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Prize Stories 2000: The O. Henry Awards marks a milestone 80th volume in this series, which, since 1919, has collected 1,483 stories by 925 writers originating in 226 different magazines. Accompanying this issue of Bold Type, you will find complete lists of stories sorted by year and by author, as well as a rundown of all the magazines that have published O. Henry Award winners, a list of notable authors, and a compilation of writers who have won the award three or more times.

The series was instituted in 1918 as a tribute to the writer O. Henry, who died in 1910. I'm not sure why it took 8 years to honor the memory of O. Henry or why the group that began this institution, the Society of Arts and Sciences, hit upon this idea. In any event, rather than a statue or a monument or a candy bar, the Society decided that the tribute should take the form of prizes awarded to the two best short stories published by American writers in American magazines over the course of a year. From this evolved the notion of producing an annual collection of the year's best stories, the first volume of which came out in 1919.

When I first started to put together a complete list of O. Henry Award winners, I hoped that the rolls of past honorees would reflect the legacy of the American short story, that the first- and second-prize winners would be by the likes of F. Scott Fitzgerald, Ernest Hemingway, Edith Wharton, Sherwood Anderson, and other writers of the early period whose work has since been deemed to be of lasting value. I expected that, over the years, some great stories by great authors would be overlooked, but I believed that most would be represented by the accumulated collections. This didn't turn out to be the case.

The initial volume in the series, Prize Stories 1919: The O. Henry Memorial Awards, featured a first-prize winning story called "England to America" by Margaret Prescott Montague, which was originally published in the September, 1918, issue of The Atlantic Monthly. The second prize winner was Wilbur Daniel Steele's "For They Know Not What They Do," from the July, 1918, issue of Pictorial Review. Well, at least The Atlantic Monthly has endured (and is this year's winner of the award for the magazine publishing the best fiction). Margaret Prescott Montague never won another O. Henry Award. Wilbur Daniel Steele went on to win ten more O. Henry Awards between 1919 and 1931, placing stories in 11 of the first 13 volumes of the series. But does anyone still read his work? And no story by Edith Wharton ever appeared in any volume of the series. Anderson won three awards, Fitzgerald just two, and Hemingway only one. As it happens, none of the 15 authors represented in the 1919 volume can even remotely be considered to be of vital importance today.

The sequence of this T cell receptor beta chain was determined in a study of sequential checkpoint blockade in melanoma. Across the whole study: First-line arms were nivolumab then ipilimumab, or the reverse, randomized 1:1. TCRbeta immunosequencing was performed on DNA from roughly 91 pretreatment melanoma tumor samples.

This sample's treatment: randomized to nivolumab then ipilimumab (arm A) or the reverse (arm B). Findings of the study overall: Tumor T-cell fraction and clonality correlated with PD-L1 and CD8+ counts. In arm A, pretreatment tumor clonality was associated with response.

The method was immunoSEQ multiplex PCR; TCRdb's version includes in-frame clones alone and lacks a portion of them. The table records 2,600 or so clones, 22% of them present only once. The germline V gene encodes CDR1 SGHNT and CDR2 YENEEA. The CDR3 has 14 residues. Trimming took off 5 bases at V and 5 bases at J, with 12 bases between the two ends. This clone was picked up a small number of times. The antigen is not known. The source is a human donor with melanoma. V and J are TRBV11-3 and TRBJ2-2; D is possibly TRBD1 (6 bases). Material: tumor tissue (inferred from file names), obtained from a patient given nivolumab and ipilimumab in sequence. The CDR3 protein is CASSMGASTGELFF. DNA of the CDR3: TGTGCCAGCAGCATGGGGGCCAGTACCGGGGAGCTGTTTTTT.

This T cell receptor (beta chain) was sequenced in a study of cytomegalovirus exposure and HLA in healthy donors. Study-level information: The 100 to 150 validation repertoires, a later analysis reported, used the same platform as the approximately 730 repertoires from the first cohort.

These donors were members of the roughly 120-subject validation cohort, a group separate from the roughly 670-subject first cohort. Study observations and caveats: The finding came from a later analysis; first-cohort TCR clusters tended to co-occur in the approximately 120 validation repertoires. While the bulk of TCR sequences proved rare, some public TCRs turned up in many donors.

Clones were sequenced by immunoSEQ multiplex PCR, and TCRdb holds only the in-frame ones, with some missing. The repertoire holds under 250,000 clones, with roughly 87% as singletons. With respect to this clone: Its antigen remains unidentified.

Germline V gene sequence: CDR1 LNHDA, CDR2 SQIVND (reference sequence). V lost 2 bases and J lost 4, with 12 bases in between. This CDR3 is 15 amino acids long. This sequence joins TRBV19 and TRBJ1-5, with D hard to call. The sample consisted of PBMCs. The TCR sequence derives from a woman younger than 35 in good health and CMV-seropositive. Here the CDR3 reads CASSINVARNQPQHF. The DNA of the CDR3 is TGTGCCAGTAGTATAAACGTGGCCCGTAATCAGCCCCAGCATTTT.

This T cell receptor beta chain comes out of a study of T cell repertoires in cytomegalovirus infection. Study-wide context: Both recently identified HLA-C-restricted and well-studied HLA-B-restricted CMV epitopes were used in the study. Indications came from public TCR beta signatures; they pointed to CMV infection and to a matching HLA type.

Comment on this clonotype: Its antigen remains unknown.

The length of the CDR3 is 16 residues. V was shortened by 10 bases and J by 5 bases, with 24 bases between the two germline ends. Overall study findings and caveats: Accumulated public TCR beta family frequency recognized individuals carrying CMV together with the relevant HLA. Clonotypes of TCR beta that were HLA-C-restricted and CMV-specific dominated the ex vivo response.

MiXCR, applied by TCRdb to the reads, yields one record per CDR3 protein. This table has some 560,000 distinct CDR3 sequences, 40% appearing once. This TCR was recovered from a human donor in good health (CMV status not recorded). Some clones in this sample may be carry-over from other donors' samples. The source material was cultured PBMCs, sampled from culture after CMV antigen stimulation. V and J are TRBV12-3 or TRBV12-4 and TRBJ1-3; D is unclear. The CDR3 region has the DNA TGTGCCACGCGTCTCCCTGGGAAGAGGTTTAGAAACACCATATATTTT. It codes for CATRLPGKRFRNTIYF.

Why is this so? In order to understand the rational behind the selections of the Society of the Arts in 1919, you have to look to the writer for whom the series is named, O. Henry, who contributed greatly to popularizing the short story as a form of entertainment for a mass audience at the beginning of the 20th century. Following O. Henry's success, short stories were published in a slew of weekly, biweekly, and monthly magazines, as well as some daily newspapers. Television, of course, did not exist in 1918. Movies didn't yet have sound or appear in color. It's likely that many of the stories the selection committee for the Society of Arts and Sciences considered for the first volume were not written for a sophisticated, literary audience. The criteria of excellence may have favored stories written to entertain rather than to provoke thought or produce a deeper, more lasting resonance. And the method of selecting stories by committee prevented a bolder editorial vision from emerging until Blanche Colton Williams started to take control of the process in the years that followed, cementing her role as the first series editor.